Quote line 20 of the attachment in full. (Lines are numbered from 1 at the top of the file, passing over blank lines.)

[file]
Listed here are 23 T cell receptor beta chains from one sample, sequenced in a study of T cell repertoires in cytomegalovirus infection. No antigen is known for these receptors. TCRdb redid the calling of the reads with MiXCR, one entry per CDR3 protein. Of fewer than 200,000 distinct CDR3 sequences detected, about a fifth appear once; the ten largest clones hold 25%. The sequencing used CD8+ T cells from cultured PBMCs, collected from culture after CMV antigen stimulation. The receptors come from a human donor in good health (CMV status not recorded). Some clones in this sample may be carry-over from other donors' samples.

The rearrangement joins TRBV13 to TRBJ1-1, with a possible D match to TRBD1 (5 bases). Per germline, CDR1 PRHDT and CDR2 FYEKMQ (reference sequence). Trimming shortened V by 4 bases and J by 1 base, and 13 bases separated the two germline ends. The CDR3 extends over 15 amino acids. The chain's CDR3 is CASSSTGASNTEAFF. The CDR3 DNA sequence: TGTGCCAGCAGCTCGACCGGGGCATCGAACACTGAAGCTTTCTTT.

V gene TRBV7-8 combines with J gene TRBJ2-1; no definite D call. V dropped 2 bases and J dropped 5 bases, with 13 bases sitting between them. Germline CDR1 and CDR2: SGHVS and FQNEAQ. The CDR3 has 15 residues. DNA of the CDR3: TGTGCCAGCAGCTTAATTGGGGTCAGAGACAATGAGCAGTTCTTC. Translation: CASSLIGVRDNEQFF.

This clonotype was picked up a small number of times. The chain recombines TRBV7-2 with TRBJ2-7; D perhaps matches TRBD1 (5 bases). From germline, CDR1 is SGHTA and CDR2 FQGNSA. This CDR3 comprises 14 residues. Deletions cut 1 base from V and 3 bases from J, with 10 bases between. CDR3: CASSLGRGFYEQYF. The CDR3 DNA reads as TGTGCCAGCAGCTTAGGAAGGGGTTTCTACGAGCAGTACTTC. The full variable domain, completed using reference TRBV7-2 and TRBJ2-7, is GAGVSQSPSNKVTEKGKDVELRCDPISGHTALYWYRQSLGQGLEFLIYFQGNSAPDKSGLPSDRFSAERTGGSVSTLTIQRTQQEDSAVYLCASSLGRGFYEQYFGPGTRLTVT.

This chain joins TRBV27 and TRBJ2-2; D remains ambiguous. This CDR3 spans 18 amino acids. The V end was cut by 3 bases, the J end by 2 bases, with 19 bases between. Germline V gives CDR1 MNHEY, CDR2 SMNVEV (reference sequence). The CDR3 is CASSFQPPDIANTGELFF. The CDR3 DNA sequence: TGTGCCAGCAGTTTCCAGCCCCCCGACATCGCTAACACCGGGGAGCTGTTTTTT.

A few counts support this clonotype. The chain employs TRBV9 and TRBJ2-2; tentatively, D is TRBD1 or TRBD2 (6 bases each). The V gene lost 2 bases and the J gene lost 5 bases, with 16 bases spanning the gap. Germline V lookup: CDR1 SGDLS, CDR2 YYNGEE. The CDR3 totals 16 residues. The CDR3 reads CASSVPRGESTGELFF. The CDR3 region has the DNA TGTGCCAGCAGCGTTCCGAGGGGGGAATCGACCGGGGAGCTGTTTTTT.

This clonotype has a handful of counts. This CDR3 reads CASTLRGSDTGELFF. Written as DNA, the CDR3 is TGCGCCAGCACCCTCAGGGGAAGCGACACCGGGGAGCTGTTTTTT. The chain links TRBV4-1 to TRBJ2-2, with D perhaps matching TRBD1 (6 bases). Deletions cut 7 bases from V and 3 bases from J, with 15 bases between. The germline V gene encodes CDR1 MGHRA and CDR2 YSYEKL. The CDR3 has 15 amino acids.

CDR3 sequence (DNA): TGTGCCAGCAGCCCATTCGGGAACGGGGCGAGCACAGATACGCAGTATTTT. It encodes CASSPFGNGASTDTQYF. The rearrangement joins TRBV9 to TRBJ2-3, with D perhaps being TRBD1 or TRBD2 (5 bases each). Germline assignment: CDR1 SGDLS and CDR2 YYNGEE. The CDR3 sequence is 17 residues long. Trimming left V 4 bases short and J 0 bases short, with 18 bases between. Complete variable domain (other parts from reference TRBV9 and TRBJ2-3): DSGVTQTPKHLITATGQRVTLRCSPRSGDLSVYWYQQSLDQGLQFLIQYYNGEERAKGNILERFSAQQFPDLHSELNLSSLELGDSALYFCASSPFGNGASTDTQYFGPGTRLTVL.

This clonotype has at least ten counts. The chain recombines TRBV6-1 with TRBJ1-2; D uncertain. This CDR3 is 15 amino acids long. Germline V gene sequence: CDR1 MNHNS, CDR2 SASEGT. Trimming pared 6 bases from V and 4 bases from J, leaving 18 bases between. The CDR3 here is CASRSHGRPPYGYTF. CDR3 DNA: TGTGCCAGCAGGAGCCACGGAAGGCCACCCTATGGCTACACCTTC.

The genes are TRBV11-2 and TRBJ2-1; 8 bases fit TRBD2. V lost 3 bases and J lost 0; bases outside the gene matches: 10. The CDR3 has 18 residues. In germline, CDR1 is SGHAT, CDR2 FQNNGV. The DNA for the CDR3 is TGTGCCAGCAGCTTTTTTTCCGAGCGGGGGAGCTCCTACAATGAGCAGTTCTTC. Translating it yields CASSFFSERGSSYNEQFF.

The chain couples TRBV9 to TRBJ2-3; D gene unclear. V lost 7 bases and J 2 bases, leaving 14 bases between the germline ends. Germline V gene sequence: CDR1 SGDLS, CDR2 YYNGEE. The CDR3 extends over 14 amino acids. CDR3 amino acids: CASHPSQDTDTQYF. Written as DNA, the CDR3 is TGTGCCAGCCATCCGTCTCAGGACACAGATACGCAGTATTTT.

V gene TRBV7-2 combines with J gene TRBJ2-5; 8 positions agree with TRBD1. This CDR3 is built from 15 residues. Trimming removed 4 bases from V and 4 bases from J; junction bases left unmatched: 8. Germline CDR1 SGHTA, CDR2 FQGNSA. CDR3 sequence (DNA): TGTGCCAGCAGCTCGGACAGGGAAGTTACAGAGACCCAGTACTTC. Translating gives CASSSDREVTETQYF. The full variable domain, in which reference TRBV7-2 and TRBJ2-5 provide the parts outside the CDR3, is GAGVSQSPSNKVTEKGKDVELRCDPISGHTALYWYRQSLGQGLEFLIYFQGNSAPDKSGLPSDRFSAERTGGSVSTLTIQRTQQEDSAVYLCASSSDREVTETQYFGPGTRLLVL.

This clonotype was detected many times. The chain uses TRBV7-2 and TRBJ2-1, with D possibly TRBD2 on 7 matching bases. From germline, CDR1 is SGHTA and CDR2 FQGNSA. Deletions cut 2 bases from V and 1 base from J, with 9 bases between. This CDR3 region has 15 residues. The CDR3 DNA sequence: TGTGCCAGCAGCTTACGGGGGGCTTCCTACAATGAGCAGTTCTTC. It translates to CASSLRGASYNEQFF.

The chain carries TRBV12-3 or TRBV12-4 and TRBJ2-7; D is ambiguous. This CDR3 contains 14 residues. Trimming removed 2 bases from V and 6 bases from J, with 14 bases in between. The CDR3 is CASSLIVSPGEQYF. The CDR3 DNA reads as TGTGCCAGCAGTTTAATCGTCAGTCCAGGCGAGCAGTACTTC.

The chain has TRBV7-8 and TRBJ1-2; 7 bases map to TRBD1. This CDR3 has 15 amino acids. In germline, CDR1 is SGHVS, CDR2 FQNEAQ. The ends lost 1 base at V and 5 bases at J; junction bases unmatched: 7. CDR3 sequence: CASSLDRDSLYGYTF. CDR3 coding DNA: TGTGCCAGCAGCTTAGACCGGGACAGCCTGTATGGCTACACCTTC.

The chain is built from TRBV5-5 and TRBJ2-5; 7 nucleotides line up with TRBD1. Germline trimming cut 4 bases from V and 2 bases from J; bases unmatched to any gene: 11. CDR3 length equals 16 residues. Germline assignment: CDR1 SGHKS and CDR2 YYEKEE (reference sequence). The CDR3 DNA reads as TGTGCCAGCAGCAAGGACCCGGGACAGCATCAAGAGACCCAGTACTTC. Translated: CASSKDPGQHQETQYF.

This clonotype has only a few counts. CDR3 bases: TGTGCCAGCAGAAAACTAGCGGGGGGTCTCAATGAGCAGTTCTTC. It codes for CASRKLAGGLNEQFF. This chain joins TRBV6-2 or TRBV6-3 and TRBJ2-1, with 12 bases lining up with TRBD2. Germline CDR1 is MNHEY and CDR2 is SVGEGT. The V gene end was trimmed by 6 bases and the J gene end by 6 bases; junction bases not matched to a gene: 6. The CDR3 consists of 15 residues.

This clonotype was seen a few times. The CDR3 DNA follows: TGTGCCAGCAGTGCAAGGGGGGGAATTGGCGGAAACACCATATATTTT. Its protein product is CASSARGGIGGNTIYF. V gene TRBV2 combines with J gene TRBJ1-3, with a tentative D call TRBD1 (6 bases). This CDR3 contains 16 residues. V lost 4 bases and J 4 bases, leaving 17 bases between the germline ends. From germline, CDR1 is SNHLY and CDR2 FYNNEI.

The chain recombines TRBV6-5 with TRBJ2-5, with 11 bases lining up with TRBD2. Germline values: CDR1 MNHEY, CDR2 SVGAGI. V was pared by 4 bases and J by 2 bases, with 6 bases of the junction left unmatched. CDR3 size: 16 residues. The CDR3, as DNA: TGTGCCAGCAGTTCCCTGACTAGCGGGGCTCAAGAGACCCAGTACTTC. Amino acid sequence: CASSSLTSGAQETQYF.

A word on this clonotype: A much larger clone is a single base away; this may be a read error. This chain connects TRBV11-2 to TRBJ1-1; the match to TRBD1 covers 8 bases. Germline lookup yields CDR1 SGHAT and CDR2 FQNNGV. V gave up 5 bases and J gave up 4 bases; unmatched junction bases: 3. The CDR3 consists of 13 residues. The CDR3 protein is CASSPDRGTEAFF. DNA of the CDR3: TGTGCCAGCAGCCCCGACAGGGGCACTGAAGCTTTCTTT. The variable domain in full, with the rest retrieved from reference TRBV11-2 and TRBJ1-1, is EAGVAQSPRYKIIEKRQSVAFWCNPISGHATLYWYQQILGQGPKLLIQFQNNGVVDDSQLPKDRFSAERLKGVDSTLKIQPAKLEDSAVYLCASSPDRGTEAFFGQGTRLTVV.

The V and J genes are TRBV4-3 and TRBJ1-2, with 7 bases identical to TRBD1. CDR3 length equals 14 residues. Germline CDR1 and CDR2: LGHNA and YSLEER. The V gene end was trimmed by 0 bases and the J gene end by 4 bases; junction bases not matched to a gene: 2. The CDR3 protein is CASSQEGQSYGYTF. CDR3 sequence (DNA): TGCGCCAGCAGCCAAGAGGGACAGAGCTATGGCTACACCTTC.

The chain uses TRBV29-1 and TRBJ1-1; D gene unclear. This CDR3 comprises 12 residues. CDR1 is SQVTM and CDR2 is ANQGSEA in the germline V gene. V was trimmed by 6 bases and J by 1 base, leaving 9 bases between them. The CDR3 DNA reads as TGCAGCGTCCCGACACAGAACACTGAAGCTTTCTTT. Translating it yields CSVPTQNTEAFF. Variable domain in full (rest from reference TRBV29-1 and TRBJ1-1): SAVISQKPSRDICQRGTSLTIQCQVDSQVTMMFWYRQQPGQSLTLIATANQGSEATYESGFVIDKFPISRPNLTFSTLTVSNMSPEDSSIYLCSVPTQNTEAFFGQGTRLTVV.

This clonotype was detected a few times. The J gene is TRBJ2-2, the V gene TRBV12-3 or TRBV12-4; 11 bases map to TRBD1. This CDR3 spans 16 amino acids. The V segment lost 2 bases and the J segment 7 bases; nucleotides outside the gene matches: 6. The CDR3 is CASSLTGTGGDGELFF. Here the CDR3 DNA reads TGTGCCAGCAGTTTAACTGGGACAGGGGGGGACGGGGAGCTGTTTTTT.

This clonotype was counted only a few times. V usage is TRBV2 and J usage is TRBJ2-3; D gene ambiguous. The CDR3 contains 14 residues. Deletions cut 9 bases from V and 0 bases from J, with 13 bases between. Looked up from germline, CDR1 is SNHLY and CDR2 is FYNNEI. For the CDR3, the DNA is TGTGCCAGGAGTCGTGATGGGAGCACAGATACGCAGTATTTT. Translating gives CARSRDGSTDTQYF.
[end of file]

A word on this clonotype: A much larger clone is a single base away; this may be a read error. This chain connects TRBV11-2 to TRBJ1-1; the match to TRBD1 covers 8 bases. Germline lookup yields CDR1 SGHAT and CDR2 FQNNGV. V gave up 5 bases and J gave up 4 bases; unmatched junction bases: 3. The CDR3 consists of 13 residues. The CDR3 protein is CASSPDRGTEAFF. DNA of the CDR3: TGTGCCAGCAGCCCCGACAGGGGCACTGAAGCTTTCTTT. The variable domain in full, with the rest retrieved from reference TRBV11-2 and TRBJ1-1, is EAGVAQSPRYKIIEKRQSVAFWCNPISGHATLYWYQQILGQGPKLLIQFQNNGVVDDSQLPKDRFSAERLKGVDSTLKIQPAKLEDSAVYLCASSPDRGTEAFFGQGTRLTVV.